The Youth Organiser of the New Patriotic Party (NPP), Sammy Awuku has said the party will ensure that police forms are not sold above GHC 50 cedis when voted into power.
Police recruitment vouchers this year  went for GHC 100.
The Ghana Commercial Bank sold over 17,000 vouchers three days after the Service began processes to recruit new personnel into the Service.
But Sammy Awuku on Point Blank segment of Eyewitness News said charges for the forms were unreasonable considering the fact that the registration was done online.
“The cost of the forms should cover the cost of printing and distribution and this time around it was more of an internet based so what is the cost of printing and distribution.Under the NPP I will make a stronger case that police forms should not go beyond 50 cedis.
The 100 cedis is suicidal . It is a high road to suicide. People are even going back to their parents to take that 100 cedis and we know that they[Police Service] will not take more than 3000 people.”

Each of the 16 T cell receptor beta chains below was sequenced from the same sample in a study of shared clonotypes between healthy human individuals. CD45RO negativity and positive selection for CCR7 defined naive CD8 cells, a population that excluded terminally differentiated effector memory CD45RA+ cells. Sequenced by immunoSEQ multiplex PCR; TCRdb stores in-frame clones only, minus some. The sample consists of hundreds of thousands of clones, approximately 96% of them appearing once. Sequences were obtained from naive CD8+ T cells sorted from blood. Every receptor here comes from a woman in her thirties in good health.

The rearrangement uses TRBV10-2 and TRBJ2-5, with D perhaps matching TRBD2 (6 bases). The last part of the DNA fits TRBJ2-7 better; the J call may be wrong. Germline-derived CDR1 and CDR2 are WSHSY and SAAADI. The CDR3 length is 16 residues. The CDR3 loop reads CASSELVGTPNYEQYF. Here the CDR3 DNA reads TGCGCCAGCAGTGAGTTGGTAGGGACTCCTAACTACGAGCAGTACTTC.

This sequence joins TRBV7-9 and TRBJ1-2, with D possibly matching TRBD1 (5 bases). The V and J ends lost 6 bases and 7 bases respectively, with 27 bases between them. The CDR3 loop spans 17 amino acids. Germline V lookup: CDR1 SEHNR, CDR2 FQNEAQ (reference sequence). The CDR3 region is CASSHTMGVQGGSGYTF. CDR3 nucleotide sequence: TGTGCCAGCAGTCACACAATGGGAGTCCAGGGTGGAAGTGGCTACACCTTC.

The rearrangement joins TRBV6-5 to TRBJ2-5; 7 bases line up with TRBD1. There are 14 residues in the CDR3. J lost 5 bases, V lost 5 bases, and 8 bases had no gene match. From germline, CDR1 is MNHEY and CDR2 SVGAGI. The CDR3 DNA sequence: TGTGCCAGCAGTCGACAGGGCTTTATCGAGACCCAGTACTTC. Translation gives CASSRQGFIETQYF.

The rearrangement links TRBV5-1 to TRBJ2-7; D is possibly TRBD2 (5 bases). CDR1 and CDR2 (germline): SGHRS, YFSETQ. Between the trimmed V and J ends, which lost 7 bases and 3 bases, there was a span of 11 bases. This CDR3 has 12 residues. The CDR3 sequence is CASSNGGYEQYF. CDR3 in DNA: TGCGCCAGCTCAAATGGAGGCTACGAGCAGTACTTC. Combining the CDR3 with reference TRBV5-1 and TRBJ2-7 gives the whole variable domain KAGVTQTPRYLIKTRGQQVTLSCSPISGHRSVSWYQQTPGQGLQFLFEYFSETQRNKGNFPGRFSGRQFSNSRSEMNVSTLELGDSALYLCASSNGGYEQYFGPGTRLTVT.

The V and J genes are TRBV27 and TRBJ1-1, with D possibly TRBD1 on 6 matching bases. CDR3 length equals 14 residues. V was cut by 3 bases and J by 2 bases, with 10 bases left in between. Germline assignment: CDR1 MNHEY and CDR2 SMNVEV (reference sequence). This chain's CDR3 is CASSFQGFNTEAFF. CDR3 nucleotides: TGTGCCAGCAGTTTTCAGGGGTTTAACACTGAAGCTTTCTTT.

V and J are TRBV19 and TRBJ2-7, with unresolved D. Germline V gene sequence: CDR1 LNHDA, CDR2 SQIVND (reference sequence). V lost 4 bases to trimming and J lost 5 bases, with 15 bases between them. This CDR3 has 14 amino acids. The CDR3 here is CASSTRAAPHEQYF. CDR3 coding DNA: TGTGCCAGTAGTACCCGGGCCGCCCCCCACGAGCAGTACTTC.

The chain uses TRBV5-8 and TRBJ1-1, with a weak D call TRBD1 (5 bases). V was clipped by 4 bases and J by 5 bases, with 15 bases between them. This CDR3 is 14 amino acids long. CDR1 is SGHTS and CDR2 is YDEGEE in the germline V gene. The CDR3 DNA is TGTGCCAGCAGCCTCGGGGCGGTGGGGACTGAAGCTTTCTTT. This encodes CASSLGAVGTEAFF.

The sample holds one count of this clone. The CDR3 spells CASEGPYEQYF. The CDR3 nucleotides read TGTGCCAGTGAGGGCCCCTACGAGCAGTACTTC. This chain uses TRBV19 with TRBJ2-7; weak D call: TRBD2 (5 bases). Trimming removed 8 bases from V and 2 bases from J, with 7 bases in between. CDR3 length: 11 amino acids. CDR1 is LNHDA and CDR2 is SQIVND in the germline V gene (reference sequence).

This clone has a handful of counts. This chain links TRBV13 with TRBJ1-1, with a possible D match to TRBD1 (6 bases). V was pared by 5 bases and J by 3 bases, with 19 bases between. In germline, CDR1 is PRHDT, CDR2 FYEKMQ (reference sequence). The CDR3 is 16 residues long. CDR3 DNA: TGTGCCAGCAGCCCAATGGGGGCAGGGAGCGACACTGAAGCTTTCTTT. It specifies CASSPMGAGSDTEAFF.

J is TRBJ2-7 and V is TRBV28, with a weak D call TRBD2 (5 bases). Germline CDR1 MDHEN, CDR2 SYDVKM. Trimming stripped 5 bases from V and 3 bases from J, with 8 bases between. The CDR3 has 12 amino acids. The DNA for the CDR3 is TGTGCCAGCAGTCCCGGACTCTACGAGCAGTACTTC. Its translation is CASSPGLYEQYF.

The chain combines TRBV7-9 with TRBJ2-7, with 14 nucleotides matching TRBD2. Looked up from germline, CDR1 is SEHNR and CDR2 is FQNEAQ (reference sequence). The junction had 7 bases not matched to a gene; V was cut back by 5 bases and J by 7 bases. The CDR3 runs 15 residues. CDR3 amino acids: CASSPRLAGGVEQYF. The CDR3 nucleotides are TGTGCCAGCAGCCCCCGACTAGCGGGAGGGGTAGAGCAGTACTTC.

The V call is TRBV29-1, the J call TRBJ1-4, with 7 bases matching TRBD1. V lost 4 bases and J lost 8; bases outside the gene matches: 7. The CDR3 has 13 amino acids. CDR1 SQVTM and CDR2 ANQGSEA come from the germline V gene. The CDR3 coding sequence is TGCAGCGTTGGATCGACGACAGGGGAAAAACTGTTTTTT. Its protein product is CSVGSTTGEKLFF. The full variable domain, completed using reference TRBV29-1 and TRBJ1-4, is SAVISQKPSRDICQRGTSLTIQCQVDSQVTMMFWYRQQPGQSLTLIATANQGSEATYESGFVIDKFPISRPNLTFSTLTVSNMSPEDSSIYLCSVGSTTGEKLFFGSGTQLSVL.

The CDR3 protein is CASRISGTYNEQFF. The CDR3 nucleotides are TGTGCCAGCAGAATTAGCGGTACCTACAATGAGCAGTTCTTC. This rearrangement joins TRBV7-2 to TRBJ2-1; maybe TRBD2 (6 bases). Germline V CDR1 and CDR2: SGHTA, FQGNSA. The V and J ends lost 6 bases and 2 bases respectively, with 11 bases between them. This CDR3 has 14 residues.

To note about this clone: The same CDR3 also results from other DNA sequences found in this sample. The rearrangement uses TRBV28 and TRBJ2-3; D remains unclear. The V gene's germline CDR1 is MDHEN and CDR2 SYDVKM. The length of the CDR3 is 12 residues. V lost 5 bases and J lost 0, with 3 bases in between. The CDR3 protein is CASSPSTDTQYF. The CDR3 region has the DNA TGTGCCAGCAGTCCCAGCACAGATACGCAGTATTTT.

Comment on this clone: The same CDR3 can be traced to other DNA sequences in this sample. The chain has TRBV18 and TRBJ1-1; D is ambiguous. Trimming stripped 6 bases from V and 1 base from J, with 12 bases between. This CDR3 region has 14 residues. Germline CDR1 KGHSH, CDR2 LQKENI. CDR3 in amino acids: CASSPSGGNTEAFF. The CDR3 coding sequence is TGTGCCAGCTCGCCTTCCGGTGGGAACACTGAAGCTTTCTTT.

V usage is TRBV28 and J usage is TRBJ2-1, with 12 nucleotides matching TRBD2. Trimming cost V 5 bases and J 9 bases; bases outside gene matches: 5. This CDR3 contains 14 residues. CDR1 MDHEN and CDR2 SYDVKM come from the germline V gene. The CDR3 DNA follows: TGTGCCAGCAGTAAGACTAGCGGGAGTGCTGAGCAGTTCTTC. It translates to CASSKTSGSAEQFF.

He alleged that the Police Service had been forced to charge exorbitant fees because government had refused to provide them with the necessary resources needed to discharge their duties effectively.
“There should not be complete dereliction of duty on the part of government. Government has a responsibility to support the security agencies with logistics and help them with money to run the entities but when they feel there is no help coming from anywhere, the only thing they will lay their faith on is how to profit from the already poor you.
If they were given resources they needed, the Police will not sell from for 100 cedis.”
He further stated that the NPP will decentralize the security agencies when it comes to power “Under the NPP administration, selection into the security agencies will decentralized because someone cannot spend his whole life in Keta.
You go through training and you are sent to Paga. Do you know the dynamics of Paga?If you are copying properly and from advanced countries and countries that have made it in terms of policing and the politics of policing, it has been decentralized.”